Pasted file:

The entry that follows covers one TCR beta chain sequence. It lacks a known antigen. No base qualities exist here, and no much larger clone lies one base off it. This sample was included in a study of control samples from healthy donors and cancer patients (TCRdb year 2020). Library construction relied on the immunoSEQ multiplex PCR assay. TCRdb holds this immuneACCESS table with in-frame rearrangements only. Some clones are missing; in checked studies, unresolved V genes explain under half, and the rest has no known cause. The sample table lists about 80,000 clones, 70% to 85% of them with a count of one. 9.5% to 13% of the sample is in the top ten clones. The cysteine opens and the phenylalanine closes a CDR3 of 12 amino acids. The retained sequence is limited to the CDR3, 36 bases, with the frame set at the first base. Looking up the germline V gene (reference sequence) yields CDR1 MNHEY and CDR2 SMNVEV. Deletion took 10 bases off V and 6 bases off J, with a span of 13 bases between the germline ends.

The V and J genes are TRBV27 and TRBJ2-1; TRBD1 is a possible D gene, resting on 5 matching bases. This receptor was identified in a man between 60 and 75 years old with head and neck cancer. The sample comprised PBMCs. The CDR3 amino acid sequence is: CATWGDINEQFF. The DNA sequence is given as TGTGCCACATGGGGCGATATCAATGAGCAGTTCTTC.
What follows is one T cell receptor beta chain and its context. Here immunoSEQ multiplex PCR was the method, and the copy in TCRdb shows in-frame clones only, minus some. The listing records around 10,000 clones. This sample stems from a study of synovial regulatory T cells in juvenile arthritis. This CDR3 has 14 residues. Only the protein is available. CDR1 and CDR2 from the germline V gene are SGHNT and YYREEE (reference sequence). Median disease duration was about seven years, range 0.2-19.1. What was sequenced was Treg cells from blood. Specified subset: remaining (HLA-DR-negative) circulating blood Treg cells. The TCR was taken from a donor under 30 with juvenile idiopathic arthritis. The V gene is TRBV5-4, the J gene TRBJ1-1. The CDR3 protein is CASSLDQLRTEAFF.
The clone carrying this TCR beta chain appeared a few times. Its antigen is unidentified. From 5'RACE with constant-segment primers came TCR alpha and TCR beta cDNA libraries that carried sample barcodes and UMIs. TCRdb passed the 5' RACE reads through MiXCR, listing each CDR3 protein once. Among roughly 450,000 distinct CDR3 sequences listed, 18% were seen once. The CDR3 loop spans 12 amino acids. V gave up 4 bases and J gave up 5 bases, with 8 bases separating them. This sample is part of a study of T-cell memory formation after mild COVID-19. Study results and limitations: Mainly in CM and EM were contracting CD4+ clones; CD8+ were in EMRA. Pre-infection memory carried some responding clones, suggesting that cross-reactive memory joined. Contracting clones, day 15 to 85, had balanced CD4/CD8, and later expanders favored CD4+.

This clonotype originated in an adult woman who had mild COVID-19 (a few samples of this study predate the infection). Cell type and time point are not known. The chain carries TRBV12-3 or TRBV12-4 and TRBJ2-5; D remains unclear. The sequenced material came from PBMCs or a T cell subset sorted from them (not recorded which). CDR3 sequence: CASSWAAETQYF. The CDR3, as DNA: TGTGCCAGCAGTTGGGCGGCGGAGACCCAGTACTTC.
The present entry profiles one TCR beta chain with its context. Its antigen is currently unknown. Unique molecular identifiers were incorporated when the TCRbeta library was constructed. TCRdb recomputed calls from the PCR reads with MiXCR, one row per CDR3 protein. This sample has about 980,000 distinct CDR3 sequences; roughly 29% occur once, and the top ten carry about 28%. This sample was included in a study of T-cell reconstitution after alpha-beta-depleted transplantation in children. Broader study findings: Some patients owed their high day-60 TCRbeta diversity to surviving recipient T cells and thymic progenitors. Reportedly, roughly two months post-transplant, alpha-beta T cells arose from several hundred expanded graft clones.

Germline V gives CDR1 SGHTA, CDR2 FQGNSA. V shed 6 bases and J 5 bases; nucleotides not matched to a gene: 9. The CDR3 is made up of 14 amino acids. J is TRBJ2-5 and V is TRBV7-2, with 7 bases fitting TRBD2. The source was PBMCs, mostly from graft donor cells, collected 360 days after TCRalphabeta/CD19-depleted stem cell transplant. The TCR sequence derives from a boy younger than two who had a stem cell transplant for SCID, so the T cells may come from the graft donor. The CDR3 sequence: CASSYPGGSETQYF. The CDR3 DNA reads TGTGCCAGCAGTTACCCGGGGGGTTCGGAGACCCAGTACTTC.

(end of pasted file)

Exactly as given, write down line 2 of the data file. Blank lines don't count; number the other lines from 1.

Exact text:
The V and J genes are TRBV27 and TRBJ2-1; TRBD1 is a possible D gene, resting on 5 matching bases. This receptor was identified in a man between 60 and 75 years old with head and neck cancer. The sample comprised PBMCs. The CDR3 amino acid sequence is: CATWGDINEQFF. The DNA sequence is given as TGTGCCACATGGGGCGATATCAATGAGCAGTTCTTC.